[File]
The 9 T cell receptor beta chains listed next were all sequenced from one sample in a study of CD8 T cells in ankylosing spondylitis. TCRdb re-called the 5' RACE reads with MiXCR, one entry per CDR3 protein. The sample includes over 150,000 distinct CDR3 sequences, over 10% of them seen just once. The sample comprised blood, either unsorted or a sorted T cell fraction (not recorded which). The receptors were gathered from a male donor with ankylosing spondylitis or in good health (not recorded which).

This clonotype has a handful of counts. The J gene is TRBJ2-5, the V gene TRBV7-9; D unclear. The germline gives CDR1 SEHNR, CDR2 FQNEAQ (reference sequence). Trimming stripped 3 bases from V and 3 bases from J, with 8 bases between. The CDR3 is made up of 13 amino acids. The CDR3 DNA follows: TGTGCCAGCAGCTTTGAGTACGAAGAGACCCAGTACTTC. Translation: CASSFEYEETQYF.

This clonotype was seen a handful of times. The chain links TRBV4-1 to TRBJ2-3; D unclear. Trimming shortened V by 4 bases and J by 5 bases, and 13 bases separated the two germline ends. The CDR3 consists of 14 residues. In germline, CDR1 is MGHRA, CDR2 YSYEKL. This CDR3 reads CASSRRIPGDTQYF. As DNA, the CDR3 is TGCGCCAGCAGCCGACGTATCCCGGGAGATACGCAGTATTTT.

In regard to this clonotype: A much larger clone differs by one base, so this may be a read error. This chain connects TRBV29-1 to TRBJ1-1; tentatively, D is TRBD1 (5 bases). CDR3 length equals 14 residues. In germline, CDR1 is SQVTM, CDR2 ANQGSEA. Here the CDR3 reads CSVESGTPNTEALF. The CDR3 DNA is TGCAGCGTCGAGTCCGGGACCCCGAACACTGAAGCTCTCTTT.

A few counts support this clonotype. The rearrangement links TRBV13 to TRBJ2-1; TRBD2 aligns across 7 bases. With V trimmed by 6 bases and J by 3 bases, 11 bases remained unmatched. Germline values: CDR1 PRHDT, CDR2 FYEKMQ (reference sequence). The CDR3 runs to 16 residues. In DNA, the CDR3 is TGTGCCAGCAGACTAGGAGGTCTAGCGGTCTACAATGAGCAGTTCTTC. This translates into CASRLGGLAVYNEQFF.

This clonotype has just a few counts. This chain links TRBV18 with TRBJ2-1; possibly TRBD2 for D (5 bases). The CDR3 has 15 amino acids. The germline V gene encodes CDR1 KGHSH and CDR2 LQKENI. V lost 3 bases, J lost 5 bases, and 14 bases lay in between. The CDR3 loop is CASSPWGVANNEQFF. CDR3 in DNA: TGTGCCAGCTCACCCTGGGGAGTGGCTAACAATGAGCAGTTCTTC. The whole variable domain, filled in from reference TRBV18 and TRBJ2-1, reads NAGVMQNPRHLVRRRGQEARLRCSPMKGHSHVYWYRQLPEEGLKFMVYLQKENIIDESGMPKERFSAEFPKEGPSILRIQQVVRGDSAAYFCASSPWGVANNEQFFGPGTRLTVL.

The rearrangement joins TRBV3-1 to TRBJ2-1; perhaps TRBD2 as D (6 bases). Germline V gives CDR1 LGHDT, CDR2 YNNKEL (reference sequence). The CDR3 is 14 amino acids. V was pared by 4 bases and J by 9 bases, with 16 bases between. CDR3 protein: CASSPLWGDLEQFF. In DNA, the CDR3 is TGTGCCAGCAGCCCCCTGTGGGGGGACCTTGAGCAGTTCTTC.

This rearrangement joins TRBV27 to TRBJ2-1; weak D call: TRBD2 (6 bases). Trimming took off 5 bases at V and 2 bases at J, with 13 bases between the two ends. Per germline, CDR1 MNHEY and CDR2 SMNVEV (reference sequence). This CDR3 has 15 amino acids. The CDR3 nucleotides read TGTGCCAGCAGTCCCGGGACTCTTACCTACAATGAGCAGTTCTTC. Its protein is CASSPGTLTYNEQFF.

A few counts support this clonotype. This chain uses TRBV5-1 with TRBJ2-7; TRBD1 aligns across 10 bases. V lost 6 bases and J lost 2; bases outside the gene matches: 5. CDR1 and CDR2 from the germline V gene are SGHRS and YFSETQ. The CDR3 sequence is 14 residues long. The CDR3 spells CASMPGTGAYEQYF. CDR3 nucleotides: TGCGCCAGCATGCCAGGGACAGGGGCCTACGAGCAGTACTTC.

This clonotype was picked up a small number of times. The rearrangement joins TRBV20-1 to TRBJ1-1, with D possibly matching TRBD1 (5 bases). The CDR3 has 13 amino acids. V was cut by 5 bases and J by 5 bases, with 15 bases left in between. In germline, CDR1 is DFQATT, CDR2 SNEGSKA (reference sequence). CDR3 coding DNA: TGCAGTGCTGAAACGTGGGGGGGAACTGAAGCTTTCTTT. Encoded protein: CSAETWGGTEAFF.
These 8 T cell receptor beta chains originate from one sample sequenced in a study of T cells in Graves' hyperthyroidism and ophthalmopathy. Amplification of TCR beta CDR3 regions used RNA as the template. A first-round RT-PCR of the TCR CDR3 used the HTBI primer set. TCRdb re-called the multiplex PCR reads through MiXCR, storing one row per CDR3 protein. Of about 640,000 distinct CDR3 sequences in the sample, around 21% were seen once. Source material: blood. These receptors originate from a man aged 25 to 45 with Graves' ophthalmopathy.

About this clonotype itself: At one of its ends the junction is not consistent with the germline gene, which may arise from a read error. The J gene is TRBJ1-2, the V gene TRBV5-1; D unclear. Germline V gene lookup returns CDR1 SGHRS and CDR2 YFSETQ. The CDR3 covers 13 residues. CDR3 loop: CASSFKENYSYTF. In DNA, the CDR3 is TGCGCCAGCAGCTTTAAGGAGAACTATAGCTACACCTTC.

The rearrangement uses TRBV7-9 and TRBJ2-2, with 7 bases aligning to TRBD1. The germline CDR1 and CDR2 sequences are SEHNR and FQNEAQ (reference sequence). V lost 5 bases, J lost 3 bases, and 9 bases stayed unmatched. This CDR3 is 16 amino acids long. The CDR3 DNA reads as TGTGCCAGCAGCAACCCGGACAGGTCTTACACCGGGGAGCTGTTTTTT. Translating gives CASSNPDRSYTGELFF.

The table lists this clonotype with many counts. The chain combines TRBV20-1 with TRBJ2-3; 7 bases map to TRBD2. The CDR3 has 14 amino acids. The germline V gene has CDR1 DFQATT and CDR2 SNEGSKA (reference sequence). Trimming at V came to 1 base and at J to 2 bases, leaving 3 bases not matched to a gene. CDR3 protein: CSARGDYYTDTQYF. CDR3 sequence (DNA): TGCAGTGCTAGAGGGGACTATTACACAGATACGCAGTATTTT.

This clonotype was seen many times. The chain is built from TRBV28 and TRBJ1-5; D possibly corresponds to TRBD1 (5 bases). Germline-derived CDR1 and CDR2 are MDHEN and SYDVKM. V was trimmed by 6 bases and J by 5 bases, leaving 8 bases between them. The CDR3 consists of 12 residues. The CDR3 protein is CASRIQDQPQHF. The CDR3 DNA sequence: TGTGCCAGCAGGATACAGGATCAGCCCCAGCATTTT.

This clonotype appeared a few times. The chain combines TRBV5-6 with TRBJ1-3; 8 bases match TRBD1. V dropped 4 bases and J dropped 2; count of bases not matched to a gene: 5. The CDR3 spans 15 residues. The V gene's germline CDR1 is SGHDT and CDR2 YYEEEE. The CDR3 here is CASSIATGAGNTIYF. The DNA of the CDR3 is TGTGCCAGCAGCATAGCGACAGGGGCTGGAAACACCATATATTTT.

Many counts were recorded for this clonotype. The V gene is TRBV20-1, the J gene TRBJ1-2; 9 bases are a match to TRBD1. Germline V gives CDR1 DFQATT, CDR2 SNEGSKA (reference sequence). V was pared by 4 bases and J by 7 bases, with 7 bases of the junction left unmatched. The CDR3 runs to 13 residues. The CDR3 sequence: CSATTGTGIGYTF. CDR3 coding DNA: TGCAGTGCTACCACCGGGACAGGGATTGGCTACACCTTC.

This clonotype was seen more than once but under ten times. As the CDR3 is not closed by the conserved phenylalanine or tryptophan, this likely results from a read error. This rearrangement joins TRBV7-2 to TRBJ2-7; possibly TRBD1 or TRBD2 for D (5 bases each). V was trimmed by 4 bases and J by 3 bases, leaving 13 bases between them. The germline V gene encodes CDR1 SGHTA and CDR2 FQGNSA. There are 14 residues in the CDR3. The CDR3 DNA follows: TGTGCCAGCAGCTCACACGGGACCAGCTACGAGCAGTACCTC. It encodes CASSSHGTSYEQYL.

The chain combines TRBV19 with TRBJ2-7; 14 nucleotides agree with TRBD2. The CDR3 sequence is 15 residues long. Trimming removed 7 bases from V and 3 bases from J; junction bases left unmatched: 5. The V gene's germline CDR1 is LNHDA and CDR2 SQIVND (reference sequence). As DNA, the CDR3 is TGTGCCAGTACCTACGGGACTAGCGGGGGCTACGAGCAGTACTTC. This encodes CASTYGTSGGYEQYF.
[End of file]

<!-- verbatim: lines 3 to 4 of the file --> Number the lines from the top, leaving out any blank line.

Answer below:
This clonotype was seen a handful of times. The chain links TRBV4-1 to TRBJ2-3; D unclear. Trimming shortened V by 4 bases and J by 5 bases, and 13 bases separated the two germline ends. The CDR3 consists of 14 residues. In germline, CDR1 is MGHRA, CDR2 YSYEKL. This CDR3 reads CASSRRIPGDTQYF. As DNA, the CDR3 is TGCGCCAGCAGCCGACGTATCCCGGGAGATACGCAGTATTTT.

In regard to this clonotype: A much larger clone differs by one base, so this may be a read error. This chain connects TRBV29-1 to TRBJ1-1; tentatively, D is TRBD1 (5 bases). CDR3 length equals 14 residues. In germline, CDR1 is SQVTM, CDR2 ANQGSEA. Here the CDR3 reads CSVESGTPNTEALF. The CDR3 DNA is TGCAGCGTCGAGTCCGGGACCCCGAACACTGAAGCTCTCTTT.